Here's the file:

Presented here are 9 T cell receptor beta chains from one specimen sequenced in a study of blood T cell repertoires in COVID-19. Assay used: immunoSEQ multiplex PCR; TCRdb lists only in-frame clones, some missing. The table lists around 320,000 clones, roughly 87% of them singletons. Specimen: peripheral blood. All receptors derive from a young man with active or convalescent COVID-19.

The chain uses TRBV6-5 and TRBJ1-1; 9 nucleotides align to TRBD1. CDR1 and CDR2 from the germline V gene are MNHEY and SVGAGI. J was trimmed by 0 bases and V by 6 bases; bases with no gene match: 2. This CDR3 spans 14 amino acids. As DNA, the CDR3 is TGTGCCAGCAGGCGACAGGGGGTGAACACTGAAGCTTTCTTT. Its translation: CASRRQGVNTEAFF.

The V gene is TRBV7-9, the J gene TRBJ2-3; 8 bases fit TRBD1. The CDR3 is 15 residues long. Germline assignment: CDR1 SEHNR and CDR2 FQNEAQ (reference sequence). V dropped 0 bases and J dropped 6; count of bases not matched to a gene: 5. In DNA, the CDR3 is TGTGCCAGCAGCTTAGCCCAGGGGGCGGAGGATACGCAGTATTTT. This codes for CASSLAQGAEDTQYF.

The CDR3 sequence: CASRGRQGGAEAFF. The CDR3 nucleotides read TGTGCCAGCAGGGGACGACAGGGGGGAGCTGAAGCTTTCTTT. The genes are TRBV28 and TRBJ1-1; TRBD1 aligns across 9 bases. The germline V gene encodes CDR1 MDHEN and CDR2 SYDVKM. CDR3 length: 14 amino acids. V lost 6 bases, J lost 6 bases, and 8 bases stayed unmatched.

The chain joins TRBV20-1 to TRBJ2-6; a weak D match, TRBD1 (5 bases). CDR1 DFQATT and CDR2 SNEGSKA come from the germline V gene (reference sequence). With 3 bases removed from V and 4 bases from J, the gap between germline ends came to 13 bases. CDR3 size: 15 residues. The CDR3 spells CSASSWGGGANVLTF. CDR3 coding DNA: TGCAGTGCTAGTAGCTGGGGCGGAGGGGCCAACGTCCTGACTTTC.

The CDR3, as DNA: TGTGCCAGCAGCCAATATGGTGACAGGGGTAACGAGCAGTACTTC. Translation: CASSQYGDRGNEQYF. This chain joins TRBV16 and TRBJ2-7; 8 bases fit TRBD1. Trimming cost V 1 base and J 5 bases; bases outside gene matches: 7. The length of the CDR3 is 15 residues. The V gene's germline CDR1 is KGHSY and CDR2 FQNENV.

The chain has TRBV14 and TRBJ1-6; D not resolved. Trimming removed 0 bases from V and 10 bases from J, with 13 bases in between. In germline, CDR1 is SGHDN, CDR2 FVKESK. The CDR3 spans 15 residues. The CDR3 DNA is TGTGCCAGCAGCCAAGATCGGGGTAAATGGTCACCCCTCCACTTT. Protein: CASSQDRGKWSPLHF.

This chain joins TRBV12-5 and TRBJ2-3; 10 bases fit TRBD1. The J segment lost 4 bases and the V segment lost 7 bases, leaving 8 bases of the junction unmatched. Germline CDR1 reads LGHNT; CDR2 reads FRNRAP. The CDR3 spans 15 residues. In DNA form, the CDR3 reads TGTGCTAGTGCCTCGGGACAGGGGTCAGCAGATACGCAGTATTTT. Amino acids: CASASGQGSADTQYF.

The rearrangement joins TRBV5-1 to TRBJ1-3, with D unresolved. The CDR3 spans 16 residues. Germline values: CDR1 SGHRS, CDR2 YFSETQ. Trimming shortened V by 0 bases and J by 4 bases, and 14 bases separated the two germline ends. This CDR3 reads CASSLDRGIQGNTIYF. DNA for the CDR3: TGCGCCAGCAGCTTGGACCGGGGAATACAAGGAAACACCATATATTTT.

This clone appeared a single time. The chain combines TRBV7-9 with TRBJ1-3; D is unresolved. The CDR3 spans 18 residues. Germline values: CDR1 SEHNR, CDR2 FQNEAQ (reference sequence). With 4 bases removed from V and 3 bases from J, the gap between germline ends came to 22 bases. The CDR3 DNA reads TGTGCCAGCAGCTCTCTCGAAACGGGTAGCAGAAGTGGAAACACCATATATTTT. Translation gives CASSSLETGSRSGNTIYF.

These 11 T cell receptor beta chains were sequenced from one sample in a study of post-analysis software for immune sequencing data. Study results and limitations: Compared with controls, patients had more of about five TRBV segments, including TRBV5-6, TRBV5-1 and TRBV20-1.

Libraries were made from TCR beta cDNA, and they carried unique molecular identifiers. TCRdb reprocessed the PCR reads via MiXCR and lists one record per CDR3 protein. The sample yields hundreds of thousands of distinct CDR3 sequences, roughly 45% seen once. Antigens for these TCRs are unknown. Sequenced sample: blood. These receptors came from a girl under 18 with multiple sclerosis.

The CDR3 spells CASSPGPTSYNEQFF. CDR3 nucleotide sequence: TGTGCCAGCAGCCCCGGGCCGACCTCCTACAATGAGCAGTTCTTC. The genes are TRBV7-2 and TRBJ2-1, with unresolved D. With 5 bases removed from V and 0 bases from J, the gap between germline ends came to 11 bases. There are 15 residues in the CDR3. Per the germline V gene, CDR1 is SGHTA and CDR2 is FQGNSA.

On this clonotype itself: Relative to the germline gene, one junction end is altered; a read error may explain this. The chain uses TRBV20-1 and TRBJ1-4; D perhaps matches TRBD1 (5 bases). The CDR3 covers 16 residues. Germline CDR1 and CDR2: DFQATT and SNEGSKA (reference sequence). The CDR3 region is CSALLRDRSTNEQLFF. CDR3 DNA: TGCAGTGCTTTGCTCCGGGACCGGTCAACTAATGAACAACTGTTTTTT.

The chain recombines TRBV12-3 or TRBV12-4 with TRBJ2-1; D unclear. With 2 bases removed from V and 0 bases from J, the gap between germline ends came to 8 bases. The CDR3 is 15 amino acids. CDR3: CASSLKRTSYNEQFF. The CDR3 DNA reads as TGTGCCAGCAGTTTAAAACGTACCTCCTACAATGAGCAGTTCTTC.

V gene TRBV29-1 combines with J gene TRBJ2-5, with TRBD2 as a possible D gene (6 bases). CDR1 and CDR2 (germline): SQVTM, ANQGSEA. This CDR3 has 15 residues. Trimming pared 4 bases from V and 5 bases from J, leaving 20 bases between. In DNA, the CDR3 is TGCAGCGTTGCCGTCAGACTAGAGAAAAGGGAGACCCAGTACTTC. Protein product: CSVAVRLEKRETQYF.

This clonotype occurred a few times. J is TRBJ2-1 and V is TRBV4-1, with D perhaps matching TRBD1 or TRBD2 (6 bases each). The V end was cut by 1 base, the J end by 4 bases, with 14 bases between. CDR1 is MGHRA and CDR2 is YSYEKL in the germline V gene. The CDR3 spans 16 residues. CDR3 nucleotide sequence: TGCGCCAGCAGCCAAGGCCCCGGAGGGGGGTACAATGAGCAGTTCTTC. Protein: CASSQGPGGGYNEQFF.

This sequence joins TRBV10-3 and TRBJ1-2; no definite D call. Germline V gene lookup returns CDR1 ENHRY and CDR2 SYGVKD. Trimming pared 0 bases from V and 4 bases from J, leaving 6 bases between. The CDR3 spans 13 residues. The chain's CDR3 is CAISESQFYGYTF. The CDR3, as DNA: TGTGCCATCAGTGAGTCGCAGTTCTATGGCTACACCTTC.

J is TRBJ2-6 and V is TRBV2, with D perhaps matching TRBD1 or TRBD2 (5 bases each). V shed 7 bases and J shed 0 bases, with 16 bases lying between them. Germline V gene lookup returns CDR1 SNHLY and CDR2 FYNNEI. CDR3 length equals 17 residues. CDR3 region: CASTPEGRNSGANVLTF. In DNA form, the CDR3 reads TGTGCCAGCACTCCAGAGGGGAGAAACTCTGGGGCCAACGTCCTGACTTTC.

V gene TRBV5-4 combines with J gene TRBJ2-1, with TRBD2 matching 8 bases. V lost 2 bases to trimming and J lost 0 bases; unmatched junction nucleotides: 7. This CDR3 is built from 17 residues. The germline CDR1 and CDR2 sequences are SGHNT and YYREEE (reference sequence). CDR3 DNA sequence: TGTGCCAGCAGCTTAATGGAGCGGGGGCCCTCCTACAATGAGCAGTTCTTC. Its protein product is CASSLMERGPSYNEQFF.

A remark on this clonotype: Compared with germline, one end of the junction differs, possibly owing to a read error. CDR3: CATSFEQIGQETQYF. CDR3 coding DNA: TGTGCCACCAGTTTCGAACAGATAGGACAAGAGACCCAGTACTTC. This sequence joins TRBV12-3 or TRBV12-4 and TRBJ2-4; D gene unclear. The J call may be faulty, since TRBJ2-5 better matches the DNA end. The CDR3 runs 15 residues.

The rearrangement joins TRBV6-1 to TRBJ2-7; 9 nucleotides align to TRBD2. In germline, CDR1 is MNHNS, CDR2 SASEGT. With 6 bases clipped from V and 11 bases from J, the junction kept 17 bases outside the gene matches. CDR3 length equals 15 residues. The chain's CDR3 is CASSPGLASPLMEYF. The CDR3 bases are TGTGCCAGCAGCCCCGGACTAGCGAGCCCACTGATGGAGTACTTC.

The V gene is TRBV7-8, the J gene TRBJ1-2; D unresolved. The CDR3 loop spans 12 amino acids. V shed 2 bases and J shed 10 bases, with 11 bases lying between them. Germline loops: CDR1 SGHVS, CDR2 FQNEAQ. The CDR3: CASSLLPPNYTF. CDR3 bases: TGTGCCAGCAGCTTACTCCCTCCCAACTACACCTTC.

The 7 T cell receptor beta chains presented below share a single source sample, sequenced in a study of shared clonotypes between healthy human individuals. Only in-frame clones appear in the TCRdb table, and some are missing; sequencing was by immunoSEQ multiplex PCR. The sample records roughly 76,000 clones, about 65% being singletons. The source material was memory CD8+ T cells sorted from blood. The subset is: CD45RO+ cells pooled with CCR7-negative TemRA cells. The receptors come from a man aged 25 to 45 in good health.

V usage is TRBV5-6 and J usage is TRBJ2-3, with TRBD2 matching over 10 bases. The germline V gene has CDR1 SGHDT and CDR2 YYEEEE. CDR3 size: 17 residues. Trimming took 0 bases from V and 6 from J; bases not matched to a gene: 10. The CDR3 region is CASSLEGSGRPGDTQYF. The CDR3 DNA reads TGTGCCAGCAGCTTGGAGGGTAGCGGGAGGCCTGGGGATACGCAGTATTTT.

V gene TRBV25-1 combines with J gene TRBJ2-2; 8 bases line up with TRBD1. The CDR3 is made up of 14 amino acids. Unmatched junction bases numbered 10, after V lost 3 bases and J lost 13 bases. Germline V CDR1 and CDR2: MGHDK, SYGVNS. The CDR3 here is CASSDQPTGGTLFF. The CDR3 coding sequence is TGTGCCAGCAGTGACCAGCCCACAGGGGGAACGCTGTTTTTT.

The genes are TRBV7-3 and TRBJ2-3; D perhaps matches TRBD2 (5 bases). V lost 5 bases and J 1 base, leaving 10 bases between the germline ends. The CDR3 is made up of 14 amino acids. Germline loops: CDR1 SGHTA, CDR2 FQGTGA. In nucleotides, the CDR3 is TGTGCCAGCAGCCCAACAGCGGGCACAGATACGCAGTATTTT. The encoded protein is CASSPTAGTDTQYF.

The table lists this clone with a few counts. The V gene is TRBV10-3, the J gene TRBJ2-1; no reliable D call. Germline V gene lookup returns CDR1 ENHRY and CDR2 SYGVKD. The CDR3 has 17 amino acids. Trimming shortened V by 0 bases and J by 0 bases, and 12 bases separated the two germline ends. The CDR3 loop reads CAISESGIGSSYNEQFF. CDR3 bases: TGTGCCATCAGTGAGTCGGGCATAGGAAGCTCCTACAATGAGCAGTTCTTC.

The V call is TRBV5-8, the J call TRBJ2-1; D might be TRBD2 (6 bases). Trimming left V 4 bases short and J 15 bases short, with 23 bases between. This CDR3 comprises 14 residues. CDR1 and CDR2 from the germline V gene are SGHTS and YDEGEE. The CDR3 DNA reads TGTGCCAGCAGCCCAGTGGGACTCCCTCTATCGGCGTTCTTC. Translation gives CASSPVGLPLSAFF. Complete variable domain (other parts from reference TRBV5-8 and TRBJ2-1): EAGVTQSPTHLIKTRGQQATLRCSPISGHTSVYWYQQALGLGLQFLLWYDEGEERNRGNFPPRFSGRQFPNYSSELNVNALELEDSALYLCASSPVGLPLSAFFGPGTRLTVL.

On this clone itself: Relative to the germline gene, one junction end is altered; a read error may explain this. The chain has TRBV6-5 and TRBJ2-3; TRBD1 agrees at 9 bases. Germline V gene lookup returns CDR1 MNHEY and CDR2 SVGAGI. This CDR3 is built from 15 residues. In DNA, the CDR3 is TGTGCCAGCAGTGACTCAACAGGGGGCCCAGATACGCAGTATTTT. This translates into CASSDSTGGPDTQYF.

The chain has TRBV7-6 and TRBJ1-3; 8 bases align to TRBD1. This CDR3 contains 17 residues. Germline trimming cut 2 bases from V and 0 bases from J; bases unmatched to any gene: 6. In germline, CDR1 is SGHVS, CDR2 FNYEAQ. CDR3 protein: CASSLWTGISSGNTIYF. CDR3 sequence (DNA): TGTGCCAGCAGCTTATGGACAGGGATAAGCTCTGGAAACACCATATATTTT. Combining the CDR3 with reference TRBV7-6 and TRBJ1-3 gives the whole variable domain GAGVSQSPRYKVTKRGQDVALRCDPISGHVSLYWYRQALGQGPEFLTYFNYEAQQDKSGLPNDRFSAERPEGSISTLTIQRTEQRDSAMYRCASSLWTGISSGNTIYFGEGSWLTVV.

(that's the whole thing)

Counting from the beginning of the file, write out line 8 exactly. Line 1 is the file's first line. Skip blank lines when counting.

This chain joins TRBV12-5 and TRBJ2-3; 10 bases fit TRBD1. The J segment lost 4 bases and the V segment lost 7 bases, leaving 8 bases of the junction unmatched. Germline CDR1 reads LGHNT; CDR2 reads FRNRAP. The CDR3 spans 15 residues. In DNA form, the CDR3 reads TGTGCTAGTGCCTCGGGACAGGGGTCAGCAGATACGCAGTATTTT. Amino acids: CASASGQGSADTQYF.